The Federal Government has moved to assure Nigerians that there is no outbreak of the dreaded Ebola virus in the country.
According to the World Health Organisation (WHO), Ebola virus “is a severe acute viral illness often characterized by the sudden onset of fever, intense weakness, muscle pain, headache and sore throat.
“This is followed by vomiting, diarrhoea, rash, impaired kidney and liver function, and in some cases, both internal and external bleeding,” the WHO said.
Minister of Health, Prof. Onyebuchi Chukwu, on Saturday described the rumours of the outbreak of the virus as untru but added that the ministry had intensified surveillance.
A statement by Mr. Dan Nwomeh, the Special Assistant on Media and Communication to the Minister, issues in reaction to the reported outbreak of the virus in Nasarawa State said: “The minister’s attention was drawn to a recent media report about an alleged death of an affected person in Nasarawa State.
“The report is not true and should be disregarded. The said case is yet to be diagnosed and confirmed as Ebola virus.
“The general public should please note that the authority to confirm the outbreak of disease epidemics rests with the minister of health.
“The institution that is mandated to investigate the outbreak of diseases and advise the minister of health is the Nigeria Centre for Disease Control (NCDC),” it added.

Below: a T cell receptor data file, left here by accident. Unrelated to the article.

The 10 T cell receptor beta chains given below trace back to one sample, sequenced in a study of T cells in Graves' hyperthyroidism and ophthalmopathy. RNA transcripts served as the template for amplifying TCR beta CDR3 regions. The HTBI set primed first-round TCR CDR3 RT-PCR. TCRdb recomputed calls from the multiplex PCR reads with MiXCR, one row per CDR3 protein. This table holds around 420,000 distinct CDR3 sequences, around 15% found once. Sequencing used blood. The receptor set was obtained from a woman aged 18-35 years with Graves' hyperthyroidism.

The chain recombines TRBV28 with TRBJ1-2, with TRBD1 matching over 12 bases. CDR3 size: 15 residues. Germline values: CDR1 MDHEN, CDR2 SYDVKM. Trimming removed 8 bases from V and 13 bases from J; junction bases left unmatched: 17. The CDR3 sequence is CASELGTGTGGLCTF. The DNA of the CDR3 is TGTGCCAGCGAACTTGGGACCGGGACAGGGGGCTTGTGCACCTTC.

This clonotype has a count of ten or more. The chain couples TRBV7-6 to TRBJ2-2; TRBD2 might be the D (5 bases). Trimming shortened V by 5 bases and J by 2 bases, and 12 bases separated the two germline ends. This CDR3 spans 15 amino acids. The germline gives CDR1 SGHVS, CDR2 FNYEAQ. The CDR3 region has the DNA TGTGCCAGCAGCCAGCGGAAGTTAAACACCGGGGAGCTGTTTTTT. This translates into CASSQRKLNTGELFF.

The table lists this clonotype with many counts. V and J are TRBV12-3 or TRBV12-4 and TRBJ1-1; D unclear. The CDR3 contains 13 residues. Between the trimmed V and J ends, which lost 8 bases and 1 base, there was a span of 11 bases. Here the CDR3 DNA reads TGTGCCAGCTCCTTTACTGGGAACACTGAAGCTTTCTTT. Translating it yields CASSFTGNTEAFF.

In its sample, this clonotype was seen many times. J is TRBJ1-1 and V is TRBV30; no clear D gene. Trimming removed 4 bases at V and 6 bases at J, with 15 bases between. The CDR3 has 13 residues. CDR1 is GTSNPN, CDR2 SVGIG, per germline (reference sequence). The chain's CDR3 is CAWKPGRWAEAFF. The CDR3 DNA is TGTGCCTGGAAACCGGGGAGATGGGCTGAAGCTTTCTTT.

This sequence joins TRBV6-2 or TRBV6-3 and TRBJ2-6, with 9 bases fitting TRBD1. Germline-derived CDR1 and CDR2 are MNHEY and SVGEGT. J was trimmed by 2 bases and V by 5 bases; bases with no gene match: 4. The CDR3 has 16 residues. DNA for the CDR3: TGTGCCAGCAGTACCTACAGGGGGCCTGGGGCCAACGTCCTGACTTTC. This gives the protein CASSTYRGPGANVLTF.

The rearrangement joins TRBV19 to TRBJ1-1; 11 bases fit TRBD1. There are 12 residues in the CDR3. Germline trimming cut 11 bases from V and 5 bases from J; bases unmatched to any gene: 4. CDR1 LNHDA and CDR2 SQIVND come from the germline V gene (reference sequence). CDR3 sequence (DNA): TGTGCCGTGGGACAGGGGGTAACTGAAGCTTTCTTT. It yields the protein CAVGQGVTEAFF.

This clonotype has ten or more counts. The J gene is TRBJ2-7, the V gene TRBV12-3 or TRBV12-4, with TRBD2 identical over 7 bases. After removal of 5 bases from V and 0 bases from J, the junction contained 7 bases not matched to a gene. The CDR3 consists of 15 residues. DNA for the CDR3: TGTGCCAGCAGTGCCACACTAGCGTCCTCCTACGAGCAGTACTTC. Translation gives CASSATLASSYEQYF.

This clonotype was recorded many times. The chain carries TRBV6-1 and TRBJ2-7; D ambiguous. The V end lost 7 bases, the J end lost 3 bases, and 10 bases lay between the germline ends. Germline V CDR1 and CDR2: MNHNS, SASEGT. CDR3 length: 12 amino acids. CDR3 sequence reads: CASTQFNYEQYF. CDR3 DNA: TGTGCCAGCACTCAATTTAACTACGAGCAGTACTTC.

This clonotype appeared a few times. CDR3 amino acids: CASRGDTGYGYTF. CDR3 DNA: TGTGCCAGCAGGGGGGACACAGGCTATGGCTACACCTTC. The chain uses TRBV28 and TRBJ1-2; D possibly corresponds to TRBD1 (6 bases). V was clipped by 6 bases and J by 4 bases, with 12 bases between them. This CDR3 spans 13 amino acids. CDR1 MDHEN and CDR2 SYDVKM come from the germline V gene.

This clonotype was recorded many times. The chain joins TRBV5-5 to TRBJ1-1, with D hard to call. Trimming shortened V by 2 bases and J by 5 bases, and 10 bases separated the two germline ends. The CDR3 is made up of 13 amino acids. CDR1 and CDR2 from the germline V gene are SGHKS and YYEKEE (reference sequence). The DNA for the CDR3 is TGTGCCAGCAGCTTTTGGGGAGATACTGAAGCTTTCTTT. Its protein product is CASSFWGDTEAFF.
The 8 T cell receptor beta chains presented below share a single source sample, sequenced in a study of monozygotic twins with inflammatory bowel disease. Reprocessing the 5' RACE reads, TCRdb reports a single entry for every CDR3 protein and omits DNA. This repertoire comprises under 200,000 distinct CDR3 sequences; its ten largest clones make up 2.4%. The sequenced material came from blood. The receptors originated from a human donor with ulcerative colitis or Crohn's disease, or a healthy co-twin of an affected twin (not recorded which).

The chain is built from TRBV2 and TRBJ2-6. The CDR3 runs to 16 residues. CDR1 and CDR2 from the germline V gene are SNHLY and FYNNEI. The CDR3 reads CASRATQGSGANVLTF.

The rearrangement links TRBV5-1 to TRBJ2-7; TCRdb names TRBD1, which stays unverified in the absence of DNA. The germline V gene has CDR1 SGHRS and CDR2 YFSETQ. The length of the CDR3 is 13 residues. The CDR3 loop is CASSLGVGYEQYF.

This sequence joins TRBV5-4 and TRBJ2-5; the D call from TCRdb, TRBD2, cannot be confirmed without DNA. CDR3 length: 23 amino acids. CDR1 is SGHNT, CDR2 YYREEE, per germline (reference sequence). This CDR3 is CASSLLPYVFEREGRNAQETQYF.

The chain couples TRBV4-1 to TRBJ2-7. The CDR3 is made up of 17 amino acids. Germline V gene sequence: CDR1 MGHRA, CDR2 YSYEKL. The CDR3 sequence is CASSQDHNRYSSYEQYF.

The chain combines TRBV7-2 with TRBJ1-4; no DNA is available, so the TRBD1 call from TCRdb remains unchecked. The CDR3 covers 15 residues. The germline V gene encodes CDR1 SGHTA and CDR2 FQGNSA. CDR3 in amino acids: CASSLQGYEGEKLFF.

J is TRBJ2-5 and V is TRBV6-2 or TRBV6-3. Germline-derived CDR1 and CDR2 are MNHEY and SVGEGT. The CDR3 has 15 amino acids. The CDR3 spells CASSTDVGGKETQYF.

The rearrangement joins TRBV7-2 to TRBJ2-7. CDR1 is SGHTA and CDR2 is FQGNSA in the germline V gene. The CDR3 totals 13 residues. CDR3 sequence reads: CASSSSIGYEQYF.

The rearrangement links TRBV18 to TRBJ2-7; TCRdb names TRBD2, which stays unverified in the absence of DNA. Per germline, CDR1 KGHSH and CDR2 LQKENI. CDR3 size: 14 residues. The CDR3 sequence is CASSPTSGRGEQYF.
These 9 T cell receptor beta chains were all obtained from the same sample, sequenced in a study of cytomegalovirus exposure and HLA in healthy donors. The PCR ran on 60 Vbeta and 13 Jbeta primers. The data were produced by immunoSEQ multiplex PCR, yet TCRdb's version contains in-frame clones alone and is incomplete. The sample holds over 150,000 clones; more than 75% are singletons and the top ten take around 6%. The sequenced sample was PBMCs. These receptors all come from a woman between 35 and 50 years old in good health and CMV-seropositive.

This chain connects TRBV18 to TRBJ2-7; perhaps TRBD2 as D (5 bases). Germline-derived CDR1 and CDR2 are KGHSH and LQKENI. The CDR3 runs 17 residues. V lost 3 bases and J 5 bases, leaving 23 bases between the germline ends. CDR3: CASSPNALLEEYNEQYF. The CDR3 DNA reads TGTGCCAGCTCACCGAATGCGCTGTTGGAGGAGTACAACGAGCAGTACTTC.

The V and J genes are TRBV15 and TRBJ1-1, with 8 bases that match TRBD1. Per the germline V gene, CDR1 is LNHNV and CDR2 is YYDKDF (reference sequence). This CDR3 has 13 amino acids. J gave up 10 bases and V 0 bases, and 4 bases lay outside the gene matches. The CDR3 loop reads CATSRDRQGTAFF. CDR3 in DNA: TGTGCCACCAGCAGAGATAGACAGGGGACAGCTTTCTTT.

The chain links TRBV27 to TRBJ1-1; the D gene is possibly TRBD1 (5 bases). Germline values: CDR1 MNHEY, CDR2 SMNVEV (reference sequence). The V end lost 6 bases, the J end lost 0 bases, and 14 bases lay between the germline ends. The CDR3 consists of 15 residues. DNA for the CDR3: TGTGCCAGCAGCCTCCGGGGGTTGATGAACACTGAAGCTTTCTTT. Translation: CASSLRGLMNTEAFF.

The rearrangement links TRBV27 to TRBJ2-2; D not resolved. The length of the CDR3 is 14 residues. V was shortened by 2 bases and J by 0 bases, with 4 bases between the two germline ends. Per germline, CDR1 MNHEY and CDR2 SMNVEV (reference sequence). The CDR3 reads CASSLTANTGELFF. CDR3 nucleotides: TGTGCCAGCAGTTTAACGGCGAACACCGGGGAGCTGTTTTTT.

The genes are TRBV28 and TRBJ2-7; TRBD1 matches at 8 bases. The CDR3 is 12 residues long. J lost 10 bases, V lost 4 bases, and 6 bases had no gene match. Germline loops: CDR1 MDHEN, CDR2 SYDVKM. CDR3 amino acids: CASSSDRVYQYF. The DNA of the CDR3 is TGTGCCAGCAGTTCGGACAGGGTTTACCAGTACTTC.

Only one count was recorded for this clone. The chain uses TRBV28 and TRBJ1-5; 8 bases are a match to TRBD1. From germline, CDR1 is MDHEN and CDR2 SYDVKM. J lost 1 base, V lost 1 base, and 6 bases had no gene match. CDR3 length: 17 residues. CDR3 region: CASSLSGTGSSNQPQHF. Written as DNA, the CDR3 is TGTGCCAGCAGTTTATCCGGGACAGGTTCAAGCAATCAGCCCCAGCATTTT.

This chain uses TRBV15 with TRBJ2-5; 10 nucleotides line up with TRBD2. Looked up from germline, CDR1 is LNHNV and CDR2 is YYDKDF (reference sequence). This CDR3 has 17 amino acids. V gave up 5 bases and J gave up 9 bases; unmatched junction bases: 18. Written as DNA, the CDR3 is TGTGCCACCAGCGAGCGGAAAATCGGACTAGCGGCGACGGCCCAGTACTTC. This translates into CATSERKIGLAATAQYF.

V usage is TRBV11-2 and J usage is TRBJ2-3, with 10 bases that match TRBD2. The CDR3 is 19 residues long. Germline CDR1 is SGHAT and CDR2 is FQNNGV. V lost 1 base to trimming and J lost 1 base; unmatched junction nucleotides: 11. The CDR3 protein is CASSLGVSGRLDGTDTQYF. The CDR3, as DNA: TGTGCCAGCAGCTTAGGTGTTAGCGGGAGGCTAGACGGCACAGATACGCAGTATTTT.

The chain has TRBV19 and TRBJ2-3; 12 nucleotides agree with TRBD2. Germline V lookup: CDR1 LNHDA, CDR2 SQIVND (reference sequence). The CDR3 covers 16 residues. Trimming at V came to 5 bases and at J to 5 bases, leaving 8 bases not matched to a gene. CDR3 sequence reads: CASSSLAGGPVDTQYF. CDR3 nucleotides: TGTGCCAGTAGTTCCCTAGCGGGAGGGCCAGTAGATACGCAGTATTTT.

Saturday’s statement also stressed that based on available information from the NCDC and the minister of health, there was no outbreak of Ebola virus in Nigeria, adding that while the virus does not the only cause of hemorrhagic fever; all suspected cases of viral hemorrhagic fever are subject to laboratory analysis and confirmation.
The statement said Nigeria had the capacity to diagnose the disease if it appeared in the country and that the NCDC was currently studying outbreak trends of the virus.
It also assured Nigerians that the NCDC had mobilised rapid response teams and developed a detailed response plan that included a comprehensive health education and health promotion to sensitise Nigerians, the statement added.
It said that surveillance had been stepped up to detect and treat the disease, just as treatment and isolation centres had been mobilised in case of outbreak.
The statement read in part: “The Federal Ministry of Health is working closely with West African Health Organisation (WAHO) and the World Health Organisation (WHO) and is ready to deploy experts to Guinea to strengthen its response capacity.
“Although the health institutions have been put on red alert for Ebola here in Nigeria, the WHO does not recommend any travel or trade restrictions to Guinea in respect of this outbreak,” said the statement.
The health ministry advised the general public to take precautionary measures to avert the outbreak.
The statement advised persons coming from Ebola disease-affected countries, who might have symptoms of high fever, headache, severe abdominal pain, diarrhoea and bleeding, to report to health authorities on arrival.
Ebola is introduced into the human population through close contact with the blood, secretions, organs or other bodily fluids of infected animals.
In Africa, infection has been documented through the handling of infected chimpanzees, gorillas, fruit bats, monkeys, forest antelope and porcupines found ill or dead or in the rainforest.